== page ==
Book Image

Get Your Hands Dirty on Clean Architecture - Second Edition

By : Tom Hombergs
4 (1)
Book Image

Get Your Hands Dirty on Clean Architecture - Second Edition

4 (1)
By: Tom Hombergs

Overview of this book

Building for maintainability is key to keep development costs low (and developers happy). The second edition of "Get Your Hands Dirty on Clean Architecture" is here to equip you with the essential skills and knowledge to build maintainable software. Building upon the success of the first edition, this comprehensive guide explores the drawbacks of conventional layered architecture and highlights the advantages of domain-centric styles such as Robert C. Martin's Clean Architecture and Alistair Cockburn's Hexagonal Architecture. Then, the book dives into hands-on chapters that show you how to manifest a Hexagonal Architecture in actual code. You'll learn in detail about different mapping strategies between the layers of a Hexagonal Architecture and see how to assemble the architecture elements into an application. The later chapters demonstrate how to enforce architecture boundaries, what shortcuts produce what types of technical debt, and how, sometimes, it is a good idea to willingly take on those debts. By the end of this second edition, you'll be armed with a deep understanding of the Hexagonal Architecture style and be ready to create maintainable web applications that save money and time. Whether you're a seasoned developer or a newcomer to the field, "Get Your Hands Dirty on Clean Architecture" will empower you to take your software architecture skills to new heights and build applications that stand the test of time.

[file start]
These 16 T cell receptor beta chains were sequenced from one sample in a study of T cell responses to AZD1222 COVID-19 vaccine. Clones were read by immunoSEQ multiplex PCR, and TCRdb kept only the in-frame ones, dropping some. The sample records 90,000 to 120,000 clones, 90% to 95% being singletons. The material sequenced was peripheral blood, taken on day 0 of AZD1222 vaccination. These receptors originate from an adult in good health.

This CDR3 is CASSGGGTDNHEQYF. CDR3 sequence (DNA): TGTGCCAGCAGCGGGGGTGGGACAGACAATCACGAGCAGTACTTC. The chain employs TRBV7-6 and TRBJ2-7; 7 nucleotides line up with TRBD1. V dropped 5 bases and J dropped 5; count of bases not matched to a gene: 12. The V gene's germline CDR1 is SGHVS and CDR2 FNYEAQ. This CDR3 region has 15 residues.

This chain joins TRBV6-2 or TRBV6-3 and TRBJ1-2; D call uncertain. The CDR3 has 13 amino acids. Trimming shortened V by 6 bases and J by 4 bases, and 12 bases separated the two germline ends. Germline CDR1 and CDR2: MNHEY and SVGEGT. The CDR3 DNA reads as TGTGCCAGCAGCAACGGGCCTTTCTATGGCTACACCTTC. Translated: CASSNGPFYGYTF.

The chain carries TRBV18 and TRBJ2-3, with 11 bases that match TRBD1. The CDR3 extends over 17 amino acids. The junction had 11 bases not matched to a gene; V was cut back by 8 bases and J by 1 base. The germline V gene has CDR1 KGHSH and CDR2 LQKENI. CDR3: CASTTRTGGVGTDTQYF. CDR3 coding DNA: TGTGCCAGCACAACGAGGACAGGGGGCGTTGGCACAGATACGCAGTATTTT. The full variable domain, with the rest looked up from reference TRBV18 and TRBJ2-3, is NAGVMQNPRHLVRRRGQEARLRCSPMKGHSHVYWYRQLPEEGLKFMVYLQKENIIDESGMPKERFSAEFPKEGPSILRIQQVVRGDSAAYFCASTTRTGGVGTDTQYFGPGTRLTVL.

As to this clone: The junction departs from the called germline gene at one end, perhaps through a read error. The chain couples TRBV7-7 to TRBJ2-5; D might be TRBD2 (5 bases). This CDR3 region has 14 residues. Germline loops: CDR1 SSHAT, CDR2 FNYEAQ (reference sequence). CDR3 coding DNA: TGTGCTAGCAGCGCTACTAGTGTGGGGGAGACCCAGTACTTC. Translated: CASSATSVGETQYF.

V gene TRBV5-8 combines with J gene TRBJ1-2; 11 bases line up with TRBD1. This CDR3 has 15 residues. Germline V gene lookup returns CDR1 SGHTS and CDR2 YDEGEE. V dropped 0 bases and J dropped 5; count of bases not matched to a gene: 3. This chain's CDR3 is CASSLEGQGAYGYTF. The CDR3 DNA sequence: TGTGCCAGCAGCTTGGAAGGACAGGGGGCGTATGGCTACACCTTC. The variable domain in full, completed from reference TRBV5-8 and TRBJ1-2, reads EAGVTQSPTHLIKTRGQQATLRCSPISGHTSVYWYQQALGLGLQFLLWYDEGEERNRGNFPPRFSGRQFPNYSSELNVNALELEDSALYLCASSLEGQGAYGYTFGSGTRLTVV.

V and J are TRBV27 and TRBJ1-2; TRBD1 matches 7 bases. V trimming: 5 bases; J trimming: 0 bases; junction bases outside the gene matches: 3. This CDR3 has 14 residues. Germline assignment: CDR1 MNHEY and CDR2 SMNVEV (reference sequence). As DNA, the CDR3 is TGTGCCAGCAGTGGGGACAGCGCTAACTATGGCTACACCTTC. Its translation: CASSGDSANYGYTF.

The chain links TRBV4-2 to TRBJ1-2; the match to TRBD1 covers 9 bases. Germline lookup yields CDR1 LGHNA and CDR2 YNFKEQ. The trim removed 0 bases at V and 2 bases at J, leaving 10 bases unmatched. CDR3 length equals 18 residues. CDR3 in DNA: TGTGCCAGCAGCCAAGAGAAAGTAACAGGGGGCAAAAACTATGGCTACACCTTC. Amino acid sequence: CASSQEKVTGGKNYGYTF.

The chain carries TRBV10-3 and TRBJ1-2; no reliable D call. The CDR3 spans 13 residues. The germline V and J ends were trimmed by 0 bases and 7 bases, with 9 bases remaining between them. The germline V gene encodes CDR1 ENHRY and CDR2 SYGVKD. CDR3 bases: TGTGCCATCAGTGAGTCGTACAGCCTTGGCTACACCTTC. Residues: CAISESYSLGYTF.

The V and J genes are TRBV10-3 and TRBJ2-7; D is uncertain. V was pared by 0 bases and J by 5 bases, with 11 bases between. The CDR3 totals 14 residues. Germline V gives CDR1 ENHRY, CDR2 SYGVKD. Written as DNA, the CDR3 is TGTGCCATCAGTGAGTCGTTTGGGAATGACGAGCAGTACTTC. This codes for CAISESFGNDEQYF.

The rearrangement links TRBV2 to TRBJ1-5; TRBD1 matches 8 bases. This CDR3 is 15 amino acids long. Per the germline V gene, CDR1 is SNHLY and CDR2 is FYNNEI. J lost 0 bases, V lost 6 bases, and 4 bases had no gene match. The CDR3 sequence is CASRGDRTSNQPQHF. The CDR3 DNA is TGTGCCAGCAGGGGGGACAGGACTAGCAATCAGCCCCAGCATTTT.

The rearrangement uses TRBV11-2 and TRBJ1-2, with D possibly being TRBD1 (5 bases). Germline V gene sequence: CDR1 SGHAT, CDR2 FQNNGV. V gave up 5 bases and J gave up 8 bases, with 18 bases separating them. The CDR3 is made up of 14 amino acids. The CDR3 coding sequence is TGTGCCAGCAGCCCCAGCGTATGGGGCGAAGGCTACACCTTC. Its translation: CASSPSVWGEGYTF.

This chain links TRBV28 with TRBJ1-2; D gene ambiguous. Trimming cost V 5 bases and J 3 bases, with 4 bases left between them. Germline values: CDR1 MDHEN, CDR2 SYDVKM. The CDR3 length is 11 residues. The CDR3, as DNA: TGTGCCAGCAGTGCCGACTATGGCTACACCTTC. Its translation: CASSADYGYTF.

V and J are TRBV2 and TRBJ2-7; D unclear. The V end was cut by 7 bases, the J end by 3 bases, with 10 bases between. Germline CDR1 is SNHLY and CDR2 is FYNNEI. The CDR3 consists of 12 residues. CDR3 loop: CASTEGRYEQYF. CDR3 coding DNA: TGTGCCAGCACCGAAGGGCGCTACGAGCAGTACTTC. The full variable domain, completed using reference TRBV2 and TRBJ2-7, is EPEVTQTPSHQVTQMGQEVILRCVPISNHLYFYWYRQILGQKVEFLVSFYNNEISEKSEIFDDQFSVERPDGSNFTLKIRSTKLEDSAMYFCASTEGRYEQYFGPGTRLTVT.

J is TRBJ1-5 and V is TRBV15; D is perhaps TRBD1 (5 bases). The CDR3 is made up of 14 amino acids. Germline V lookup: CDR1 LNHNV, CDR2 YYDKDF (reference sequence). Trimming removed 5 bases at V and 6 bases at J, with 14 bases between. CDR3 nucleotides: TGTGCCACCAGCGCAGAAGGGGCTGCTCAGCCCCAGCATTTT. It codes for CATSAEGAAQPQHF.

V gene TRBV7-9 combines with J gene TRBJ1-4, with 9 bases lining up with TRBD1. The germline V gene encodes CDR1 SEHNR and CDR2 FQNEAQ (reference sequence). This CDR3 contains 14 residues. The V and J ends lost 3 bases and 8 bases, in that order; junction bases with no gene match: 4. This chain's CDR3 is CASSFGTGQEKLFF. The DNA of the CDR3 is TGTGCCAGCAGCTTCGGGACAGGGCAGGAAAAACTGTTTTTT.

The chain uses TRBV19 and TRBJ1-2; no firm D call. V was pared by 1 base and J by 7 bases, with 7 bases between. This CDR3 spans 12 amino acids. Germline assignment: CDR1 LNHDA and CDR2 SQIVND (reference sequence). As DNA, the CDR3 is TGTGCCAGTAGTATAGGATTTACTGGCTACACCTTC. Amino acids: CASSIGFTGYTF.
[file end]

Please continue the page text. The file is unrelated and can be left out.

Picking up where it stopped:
Table of Contents (18 chapters)

Responsibilities of a persistence adapter

Let’s have a look at what a persistence adapter usually does:

  1. Takes the input.
  2. Maps the input into database format.
  3. Sends the input to the database.
  4. Maps the database output into application format.
  5. Returns the output.

The persistence adapter takes input through a port interface. The input model may be a domain entity or an object dedicated to a specific database operation, as specified by the interface.

It then maps the input model to a format it can work with to modify or query the database. In Java projects, we commonly use the Java Persistence API (JPA) to talk to a database, so we might map the input into JPA entity objects that reflect the structure of the database tables. Depending on the context, mapping the input model into JPA entities may be a lot of work for little gain, so we’ll talk about strategies without mapping in Chapter 9, Mapping between Boundaries.

Instead of using JPA...